Analysis: A deeper look into Dell’s APEX announcements in Vegas this week reveals a deal with Databricks for Dell storage to feed its lakehouse, the use of a stopgap block service, and both PowerScale file and PowerProtect being migrated to AWS.
Making Dell’s file and block storage available in the public cloud is the goal of Project Alpine, announced a year ago. This was part of its APEX Multi-Cloud Data Services initiative. Dell wants to provide a consistent public cloud-to-on-premises experience with PowerStore (file and block), PowerFlex (HCI block), PowerScale and/or ObjectScale (file and object).
At Dell Technologies World in May last year it had put its PowerProtect software into the AWS and Azure clouds in the form of PowerProtect Cyber Recovery and a preview showed Dell storage could feed data into Snowflake’s data warehouse. A demo showed PowerScale’s Isilon SW operating in AWS.
Later, in November that year Dell said its PowerFlex hyperconverged infrastructure system was available on the AWS marketplace as part of the APEX program. PowerFlex is like VxRail but doesn’t use the vSphere hypervisor. It scales out to thousands of nodes and originated as a ScaleIO upgrade and rebrand. PowerFlex provided block storage in AWS using Elastic Block Storage (EBS) or the EC2 Instance Store.
Now, a year later, Dell has announced that APEX Storage for Public Cloud, with block and file storage, is available in AWS and will debut in Azure later this year.
The announced Databricks partnership follows on from the earlier Snowflake deal and we have APEX Protection Storage for Public Cloud in existence as well.
APEX File Storage for AWS is based on PowerScale’s OneFS, the Isilon scale-out filesystem software, but APEX Block Storage for AWS and Azure is not based on block storage software from its PowerStore or PowerMax arrays. PowerStore’s operating system provides unified file and block storage and, like the PowerMax OS, is not a scale-out system.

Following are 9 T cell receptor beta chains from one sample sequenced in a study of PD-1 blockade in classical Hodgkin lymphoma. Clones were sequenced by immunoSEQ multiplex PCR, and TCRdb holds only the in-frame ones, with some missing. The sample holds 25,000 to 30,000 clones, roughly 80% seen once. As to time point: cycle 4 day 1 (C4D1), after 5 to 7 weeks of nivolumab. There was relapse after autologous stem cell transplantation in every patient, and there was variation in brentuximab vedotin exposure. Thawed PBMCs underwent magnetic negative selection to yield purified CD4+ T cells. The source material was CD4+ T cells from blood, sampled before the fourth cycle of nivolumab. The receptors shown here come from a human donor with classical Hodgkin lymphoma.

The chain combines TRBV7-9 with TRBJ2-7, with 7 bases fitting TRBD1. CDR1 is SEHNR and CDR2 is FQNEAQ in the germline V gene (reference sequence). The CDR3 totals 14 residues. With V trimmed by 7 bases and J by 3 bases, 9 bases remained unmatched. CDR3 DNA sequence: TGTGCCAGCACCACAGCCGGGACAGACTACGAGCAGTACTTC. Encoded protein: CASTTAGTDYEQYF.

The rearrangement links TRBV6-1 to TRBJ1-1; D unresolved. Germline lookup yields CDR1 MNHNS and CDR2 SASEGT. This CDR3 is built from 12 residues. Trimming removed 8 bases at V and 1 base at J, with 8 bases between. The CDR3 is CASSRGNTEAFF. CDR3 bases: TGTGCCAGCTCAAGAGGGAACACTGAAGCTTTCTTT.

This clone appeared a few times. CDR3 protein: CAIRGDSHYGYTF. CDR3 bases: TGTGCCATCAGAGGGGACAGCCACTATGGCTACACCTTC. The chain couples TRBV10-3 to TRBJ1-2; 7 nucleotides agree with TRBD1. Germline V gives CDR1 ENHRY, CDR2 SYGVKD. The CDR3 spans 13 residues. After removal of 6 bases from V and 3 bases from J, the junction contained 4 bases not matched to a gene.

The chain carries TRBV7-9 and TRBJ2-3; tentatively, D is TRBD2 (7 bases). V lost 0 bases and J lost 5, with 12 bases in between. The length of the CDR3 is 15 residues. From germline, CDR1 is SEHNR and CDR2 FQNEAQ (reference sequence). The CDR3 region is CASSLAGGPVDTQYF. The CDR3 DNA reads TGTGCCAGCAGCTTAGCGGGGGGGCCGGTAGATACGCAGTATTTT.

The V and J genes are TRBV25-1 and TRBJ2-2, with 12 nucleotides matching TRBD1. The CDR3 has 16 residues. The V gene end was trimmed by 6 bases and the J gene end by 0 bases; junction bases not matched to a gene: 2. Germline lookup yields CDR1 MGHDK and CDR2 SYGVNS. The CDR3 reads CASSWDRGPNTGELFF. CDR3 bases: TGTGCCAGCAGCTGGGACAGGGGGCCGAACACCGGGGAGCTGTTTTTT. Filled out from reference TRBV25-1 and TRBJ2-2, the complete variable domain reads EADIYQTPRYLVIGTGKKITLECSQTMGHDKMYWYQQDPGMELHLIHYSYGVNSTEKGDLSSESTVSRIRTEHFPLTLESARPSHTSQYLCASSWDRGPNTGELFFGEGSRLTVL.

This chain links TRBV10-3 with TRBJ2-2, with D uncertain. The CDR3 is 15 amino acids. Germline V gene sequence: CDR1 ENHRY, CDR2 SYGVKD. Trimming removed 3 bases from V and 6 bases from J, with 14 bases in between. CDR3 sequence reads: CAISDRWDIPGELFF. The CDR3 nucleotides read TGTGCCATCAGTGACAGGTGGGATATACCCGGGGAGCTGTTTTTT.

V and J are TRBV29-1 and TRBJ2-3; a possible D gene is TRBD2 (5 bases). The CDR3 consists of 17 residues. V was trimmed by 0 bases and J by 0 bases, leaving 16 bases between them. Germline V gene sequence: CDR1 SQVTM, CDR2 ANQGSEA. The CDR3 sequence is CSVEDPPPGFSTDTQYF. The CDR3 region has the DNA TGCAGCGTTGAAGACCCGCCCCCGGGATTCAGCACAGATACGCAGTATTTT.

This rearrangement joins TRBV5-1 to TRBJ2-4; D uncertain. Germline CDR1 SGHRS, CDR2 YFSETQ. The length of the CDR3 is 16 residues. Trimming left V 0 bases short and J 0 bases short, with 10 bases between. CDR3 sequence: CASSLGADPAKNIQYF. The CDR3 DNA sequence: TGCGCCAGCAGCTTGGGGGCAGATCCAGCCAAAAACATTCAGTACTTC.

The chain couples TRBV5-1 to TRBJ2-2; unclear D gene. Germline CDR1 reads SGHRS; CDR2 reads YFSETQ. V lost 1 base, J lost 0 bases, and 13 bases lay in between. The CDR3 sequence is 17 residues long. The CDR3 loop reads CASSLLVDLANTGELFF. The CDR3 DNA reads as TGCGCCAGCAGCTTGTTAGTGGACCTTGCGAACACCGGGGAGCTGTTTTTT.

Instead the scale-out PowerFlex system software is used to provide block storage. The public cloud scales out by adding instances and PowerFlex matches that capability. This means that PowerFlex customers will see a consistent environment across the on-premises, AWS and Azure public clouds, as will PowerScale customers across their on-premises and AWS cloud, but PowerStore block and file storage customers will not, nor will PowerMax customers. PowerFlex is being used as a kind of stopgap. We will have to wait longer for Dell’s mainstream PowerStore software to be available in the public cloud. NetApp still has its Data Fabric lead in this respect. Pure Storage also has its Cloud Block Store. HPE with its GreenLake storage has yet to match these moves.
Cloudy object, PowerProtect and Databricks
APEX Protection Storage for Public Cloud is PowerProtect DDVE (DataDomain Virtual Edition), building on what Dell showed a year ago. This has been ported to four public clouds, supporting AWS, Azure, Google Cloud and Alibaba Cloud. Dell says more than 17 exabytes of data is protected by its software in public clouds to date.
Will there be an APEX Object Storage for public cloud? A Dell spokesperson told us: “Yes. We plan to offer object storage for the public cloud in the future. Stay tuned.” We may then see Dell object storage SW in AWS and Azure built on top of S3 and Blobs respectively.
With the Databricks deal, a Databricks Lakehouse in the public cloud can use Dell ECS object storage, on-premises or in a co-lo, to analyze data in-place, store results and share it with third parties using Databricks’ Delta Sharing capabilities. Dell says it is collaborating with Databricks to jointly engineer additional integrations that will deliver a seamless experience for Dell object storage within the Databricks Lakehouse Platform. We dare say ChatPT-like large language models, like Databricks’ Dolly chatbot, may be considered as part of this.